Robert Jensen is an Emeritus Professor in the School of Journalism and Media at the University of Texas at Austin and collaborates with the New Perennials Project at Middlebury College. He is the author of It’s Debatable: Talking Authentically about Tricky Topics, coming this spring from Olive Branch Press. This essay is adapted from his book An Inconvenient Apocalypse: Environmental Collapse, Climate Crisis, and the Fate of Humanity, co-authored with Wes Jackson. Follow him on Twitter: @jensenrobertw. Read other articles by Robert.

4 comments on this article so far ...

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  1. bozh said on October 7th, 2010 at 9:24am #

    The first ‘state’, the citystate of, say Ur, Eridu had been founded on ownership of land, water, and people.
    And every uncivilized people [some blacks and ‘indians’ were highly civilized] emulated such behavior.
    This is more evident in kurdistan, india, pak’n, US than in many other countries.

    So utter emancipation of, say, 80% of americans is a must; we are not going anywhere without it.
    No, patching, [de, re]forming, [de]regulating [mal, re ] educating, supervising, checkandbalancing, or chequeandbalancing wld change that!

    Btw. Socalled the Clash of Civilizations amounted to one of the great snake oils sales. People really believed and believe now that US is civilized society.
    This observation is valid also for the fictive “End of History”.
    It really meant and means now that fascists can be freer than ever before to continue owning people and to even increase it.
    Which, of course, [to me] represents the greatest evil ever perpetrated against humans, nature, and animals.

    I know that to most commenters and writers, it’s zionism, lack of backbones of some people, capitalism, taxation, some ‘jews’, etc., that are the actual causes for our and planet’s miseries and not in fact mere symptoms.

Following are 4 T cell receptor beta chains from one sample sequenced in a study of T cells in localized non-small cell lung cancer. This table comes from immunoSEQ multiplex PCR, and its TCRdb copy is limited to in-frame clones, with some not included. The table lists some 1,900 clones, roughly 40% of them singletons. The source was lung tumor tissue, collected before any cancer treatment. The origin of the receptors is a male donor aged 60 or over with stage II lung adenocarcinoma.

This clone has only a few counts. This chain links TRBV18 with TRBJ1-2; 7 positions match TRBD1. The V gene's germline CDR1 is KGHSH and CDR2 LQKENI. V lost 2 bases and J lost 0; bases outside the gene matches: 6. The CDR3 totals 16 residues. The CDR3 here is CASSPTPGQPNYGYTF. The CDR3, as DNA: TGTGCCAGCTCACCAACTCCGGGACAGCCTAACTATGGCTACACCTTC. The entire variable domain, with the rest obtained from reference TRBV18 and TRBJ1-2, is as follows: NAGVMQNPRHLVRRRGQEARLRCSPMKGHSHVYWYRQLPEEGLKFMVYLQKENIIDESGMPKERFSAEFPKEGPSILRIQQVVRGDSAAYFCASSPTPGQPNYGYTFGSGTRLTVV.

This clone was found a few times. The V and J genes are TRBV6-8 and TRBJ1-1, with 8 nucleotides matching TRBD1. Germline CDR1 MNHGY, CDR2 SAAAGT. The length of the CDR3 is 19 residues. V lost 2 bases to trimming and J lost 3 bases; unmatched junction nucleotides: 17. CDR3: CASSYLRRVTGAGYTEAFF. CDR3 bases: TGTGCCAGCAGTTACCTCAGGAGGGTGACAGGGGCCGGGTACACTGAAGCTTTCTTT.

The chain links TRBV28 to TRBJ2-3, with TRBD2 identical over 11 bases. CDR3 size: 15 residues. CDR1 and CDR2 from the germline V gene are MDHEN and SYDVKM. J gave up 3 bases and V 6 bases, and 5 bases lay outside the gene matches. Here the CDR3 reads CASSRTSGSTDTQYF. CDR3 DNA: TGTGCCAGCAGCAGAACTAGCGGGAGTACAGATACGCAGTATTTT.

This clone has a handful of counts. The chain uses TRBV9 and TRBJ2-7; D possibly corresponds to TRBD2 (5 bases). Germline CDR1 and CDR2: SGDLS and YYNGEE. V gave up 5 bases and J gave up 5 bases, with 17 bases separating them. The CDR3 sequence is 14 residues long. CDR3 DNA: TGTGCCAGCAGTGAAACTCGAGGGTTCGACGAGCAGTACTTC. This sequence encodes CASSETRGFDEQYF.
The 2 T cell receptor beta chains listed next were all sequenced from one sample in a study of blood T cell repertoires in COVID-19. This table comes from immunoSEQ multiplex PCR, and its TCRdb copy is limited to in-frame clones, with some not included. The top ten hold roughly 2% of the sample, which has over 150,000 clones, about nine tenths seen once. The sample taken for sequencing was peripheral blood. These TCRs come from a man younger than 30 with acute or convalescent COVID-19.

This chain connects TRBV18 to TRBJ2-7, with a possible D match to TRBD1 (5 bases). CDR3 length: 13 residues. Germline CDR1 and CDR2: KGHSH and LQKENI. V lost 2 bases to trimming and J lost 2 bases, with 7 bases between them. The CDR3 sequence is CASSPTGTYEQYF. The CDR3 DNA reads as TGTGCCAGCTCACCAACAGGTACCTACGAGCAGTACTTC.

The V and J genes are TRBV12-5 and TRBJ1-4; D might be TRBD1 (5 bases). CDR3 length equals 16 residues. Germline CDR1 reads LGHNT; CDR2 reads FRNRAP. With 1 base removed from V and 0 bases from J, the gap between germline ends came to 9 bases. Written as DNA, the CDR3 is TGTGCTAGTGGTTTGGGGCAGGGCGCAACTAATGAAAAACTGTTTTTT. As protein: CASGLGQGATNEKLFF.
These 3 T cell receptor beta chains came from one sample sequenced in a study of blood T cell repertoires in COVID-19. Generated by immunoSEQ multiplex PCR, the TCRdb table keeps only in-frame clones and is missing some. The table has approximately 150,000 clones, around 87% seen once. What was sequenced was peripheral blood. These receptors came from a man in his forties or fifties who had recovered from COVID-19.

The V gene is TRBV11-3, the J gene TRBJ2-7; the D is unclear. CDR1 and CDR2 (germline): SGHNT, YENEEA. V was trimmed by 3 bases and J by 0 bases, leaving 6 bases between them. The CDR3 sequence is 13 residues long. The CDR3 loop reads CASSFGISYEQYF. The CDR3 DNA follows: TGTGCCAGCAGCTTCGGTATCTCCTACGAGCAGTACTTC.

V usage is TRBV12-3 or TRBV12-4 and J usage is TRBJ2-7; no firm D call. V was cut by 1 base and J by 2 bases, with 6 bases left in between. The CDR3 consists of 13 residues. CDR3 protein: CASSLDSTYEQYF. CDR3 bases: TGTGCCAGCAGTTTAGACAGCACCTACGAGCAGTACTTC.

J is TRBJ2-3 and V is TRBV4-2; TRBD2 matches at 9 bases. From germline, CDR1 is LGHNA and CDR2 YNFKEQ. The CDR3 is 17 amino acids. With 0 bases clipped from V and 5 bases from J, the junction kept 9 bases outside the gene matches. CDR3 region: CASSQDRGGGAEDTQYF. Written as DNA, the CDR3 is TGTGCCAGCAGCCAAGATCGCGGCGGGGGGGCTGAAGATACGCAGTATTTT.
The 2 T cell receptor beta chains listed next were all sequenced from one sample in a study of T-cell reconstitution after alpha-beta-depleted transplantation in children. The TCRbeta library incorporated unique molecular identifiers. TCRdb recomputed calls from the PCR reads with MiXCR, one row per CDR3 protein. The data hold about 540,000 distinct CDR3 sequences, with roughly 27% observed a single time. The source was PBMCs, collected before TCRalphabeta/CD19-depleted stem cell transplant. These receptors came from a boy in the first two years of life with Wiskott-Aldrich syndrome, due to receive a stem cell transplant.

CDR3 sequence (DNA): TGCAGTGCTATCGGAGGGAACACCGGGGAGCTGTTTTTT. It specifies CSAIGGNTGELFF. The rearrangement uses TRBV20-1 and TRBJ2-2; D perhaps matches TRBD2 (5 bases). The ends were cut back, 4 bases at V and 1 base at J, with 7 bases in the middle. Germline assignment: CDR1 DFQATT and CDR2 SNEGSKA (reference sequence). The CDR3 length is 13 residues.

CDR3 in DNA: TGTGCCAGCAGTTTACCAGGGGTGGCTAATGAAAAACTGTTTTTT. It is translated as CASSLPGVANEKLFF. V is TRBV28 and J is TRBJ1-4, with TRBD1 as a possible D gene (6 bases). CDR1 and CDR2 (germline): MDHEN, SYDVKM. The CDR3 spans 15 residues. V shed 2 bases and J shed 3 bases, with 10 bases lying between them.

One can make good money treating symptoms. Is any wonder that all MSM columnists do just that only. And not all symptoms, but the most trivial ones!
    Do we have to? tnx

  2. Deadbeat said on October 7th, 2010 at 12:11pm #

    The problem with Jensen’s suggestion is that he refuses to get to the heart of the problem — Capitalism. What he says is that the economy is dominated by “corporations”. What are corporation if not a more efficient form of organizing capitalist economic activity. If there were no “corporaton” it would just be a big capitalist. No difference.

    Now Jensen offers up a “kinder and gentler” Capitalist arrangement — “Cooperatives”. Cooperatives unfortunately will suffer the same problems as any corporation — the profit motive. Who’s going to decide whose going to get fired when the cooperative sees their profits decline? Jensen doesn’t say.

    Workers may agree to take cuts but the worker’s debtors won’t. The problem here is that Jensen is using a nice sounding axiom but hasn’t thought through all the implications. That is why his suggestions are yet just another Liberal bromide to the Capitalist system rather than a radical transformation which is what is needed.

    What is needed is a system that places human needs ABOVE the commodity fetish. Don’t you think that its time to stop working for money and start working for the betterment of society.

  3. hayate said on October 7th, 2010 at 6:49pm #


    “Don’t you think that its time to stop working for money and start working for the betterment of society.”


  4. siamdave said on October 8th, 2010 at 1:42am #

    – the biggest cooperative of all, so far – Green Island .